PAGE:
The June before I moved to Brooklyn, a friend of mine passed away. She wasn't necessarily one of my closest friends, but we had worked together and ran in many of the same circles. She had undying spirit and energy and amazing talent. She was one of the closest friends to a woman that I will always count amongst my closest friends, my non-blood related family.
It was recently the 5th anniversary of her untimely death, and I've been thinking about her a lot lately. About conversations we had in the last few weeks of her life. About the changes we were both going through at the time. And about the expectations of the future. One that didn't go as either of us planned.
And as I have embarked onto the world of online dating, I have been thinking about an art project that she had done in the early 2000s (I think it was around 2002/2003). It was called The Love Resume Project (you can still find it here online). In it, Kirsten listed all her ex-boyfriends and the experience that she had gained through their ups and downs (knowing a handful of the guys, I can attest to the truth of it!). I have been wondering, as I look for a job and as I look for a man, about resumes and how one represents themselves. I wonder about how my profile online represents me and if it's reaching the "right" kind of man. Perhaps if I made my profile more like a resume?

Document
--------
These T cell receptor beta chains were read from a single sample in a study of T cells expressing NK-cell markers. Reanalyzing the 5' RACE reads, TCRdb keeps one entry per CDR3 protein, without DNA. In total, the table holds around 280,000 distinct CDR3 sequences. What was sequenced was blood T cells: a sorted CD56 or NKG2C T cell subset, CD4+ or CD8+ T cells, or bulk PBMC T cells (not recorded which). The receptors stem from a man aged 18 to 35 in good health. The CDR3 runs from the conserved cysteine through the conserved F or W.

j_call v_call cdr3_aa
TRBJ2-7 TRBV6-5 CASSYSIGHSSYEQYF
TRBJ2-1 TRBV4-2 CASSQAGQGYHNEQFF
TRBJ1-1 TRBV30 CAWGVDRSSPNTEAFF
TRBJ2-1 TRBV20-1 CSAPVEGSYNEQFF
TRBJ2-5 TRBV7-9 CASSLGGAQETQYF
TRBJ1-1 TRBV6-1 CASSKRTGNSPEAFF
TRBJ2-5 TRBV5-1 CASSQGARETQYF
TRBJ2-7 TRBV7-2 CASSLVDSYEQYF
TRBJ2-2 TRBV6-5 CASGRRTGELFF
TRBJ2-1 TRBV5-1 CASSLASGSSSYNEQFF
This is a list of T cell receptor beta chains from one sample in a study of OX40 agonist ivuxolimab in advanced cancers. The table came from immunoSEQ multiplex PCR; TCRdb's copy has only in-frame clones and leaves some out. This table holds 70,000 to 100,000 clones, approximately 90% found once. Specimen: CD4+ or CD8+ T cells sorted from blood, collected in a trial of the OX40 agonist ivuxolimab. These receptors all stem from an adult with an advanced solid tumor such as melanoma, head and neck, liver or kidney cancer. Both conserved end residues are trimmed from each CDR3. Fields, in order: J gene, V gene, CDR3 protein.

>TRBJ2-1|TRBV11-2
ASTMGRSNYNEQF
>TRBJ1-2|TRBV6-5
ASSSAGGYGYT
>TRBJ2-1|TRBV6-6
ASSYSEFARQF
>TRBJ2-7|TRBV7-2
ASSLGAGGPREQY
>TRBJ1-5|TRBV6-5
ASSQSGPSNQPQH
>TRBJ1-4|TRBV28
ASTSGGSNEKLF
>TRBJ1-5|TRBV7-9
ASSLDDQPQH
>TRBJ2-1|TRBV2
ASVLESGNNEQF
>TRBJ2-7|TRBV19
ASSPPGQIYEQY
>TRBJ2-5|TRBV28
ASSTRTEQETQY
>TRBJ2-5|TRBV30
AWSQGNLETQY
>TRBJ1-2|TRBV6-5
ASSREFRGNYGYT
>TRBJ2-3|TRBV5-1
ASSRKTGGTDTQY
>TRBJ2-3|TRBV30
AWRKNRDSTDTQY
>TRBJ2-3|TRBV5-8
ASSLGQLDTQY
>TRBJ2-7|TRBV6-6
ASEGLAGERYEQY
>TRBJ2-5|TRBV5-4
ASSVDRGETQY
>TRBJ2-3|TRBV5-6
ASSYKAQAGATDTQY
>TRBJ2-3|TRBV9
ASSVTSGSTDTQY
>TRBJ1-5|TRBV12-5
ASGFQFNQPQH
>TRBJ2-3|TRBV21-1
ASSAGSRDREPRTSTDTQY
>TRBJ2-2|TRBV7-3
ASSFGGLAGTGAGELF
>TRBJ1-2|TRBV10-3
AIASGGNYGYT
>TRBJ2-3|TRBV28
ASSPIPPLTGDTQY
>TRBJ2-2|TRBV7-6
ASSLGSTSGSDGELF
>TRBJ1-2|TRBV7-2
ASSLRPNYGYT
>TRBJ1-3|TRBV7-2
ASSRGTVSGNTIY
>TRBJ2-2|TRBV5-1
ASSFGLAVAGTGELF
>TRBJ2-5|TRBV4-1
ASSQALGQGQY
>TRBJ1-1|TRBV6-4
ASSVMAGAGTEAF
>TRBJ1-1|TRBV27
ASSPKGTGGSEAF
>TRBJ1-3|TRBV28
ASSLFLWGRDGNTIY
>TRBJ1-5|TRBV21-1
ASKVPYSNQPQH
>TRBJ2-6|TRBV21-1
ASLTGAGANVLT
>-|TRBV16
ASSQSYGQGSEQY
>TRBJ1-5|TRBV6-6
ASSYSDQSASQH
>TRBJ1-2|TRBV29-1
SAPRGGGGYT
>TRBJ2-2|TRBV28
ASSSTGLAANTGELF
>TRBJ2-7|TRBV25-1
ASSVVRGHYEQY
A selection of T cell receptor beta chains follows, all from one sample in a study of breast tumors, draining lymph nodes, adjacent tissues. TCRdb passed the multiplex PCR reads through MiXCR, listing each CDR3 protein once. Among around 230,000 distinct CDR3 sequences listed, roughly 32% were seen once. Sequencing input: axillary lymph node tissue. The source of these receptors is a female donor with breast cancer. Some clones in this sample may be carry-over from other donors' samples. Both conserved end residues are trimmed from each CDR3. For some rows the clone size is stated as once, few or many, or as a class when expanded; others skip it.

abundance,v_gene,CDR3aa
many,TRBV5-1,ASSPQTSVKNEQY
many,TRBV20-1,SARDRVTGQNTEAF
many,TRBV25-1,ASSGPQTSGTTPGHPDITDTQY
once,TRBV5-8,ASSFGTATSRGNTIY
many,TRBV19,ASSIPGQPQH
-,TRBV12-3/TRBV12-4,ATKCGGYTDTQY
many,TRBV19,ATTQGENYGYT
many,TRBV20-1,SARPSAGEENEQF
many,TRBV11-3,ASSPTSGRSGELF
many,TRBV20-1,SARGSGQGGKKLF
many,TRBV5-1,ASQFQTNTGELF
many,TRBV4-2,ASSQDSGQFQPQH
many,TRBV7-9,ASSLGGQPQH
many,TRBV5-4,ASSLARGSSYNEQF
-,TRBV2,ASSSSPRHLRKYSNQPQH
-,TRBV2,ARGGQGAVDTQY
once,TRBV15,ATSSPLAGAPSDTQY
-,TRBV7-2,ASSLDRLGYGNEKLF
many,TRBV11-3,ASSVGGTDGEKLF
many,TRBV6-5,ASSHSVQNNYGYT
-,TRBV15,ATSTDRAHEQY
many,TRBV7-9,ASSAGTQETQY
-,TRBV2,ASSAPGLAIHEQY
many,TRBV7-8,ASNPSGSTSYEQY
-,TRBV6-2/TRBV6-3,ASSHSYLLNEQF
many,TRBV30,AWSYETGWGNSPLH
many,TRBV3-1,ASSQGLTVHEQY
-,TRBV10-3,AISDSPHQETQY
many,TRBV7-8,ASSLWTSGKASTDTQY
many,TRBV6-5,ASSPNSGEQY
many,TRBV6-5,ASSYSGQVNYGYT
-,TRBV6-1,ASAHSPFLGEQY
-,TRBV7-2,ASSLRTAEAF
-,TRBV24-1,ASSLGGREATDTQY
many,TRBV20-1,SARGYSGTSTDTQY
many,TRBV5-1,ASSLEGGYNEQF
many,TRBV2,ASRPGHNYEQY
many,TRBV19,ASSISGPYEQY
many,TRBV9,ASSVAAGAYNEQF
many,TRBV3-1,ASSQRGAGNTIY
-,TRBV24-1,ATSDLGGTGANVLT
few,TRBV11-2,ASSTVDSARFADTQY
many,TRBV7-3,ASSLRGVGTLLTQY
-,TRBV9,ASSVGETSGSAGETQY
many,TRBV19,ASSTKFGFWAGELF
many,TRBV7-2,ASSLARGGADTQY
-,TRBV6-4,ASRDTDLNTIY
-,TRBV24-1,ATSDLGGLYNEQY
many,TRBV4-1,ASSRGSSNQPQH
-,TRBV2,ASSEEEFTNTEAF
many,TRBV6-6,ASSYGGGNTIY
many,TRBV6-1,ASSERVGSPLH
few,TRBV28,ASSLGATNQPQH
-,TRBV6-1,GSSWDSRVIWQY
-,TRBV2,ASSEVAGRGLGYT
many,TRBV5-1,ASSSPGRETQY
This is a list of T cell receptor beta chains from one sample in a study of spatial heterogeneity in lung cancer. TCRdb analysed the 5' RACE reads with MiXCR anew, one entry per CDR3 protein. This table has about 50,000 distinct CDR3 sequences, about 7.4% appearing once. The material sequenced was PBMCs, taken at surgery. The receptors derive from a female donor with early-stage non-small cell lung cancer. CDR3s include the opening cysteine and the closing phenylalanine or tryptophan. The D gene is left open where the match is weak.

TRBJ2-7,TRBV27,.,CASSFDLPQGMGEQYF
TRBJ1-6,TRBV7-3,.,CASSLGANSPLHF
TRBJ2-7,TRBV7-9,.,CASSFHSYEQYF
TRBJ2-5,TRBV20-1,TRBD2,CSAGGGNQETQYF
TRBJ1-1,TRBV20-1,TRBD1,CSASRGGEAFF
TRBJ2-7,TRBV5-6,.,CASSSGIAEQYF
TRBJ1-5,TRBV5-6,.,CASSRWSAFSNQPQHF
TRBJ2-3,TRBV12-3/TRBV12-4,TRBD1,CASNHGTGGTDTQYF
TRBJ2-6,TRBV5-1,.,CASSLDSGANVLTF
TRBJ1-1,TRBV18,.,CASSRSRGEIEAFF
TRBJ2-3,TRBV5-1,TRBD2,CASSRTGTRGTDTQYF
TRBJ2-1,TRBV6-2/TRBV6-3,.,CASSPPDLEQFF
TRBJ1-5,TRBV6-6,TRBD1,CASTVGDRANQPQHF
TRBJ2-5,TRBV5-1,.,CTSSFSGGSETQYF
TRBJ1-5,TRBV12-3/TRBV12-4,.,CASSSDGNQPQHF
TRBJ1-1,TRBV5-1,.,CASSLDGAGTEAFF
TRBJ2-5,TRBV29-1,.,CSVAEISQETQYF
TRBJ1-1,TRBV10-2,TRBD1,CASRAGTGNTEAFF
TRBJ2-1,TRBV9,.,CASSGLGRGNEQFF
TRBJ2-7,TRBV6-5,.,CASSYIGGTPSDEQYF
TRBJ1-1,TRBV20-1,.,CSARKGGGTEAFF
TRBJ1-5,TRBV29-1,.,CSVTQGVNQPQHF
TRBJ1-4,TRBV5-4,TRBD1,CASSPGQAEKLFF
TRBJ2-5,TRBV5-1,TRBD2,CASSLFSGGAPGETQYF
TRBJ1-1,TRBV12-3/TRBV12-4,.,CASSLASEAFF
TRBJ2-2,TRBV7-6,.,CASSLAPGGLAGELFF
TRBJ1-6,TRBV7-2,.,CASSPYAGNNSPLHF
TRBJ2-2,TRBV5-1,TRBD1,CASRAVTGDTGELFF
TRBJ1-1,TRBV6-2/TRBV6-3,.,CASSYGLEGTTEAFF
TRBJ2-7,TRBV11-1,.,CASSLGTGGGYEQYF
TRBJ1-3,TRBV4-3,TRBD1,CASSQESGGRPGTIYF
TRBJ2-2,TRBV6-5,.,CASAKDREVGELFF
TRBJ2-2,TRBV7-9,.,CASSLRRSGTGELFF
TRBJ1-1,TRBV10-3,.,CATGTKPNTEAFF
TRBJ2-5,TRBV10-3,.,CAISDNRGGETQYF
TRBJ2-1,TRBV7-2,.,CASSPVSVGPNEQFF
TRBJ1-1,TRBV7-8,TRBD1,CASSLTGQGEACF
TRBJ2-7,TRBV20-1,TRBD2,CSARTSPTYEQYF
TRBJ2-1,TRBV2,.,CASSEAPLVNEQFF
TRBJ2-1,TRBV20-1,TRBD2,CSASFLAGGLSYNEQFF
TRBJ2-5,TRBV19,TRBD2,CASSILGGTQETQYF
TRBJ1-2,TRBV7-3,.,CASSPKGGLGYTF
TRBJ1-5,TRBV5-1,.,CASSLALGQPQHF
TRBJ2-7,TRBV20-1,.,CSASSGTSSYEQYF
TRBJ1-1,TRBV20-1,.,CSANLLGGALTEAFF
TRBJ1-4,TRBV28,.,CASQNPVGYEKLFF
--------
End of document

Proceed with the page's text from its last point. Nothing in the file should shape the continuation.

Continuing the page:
Anyway. Kirsten was ahead of her time with the whole thing.
If you want to know more, you can read her obituary, donate to the scholarship fund that is in her name at MassArt, see an unfinished art project and some more art here.
As I think about her, and as I sometimes wallow in what I think of as my own crappy life, I realize that at least I am alive, to stumble through it all. And I will keep perfecting my own resume (my job resume and my love resume) until I figure it all out. And the last conversation I had with her, about all the real and hard stuff in our pre-30s lives, will always stay in my head (if I close my eyes, I am back in my kitchen in Allston, an after-party from a dance night, our mutual best girlfriend visiting from Cali, and just she and I in the kitchen, in the dark, drinking beer and talking about our next steps in life - she was killed exactly one week later). And that conversation, which seemed not so big at the time, will continue to push me forward and appreciate all the things that I do have, as opposed to all the things that are lacking.
I know it's a lot.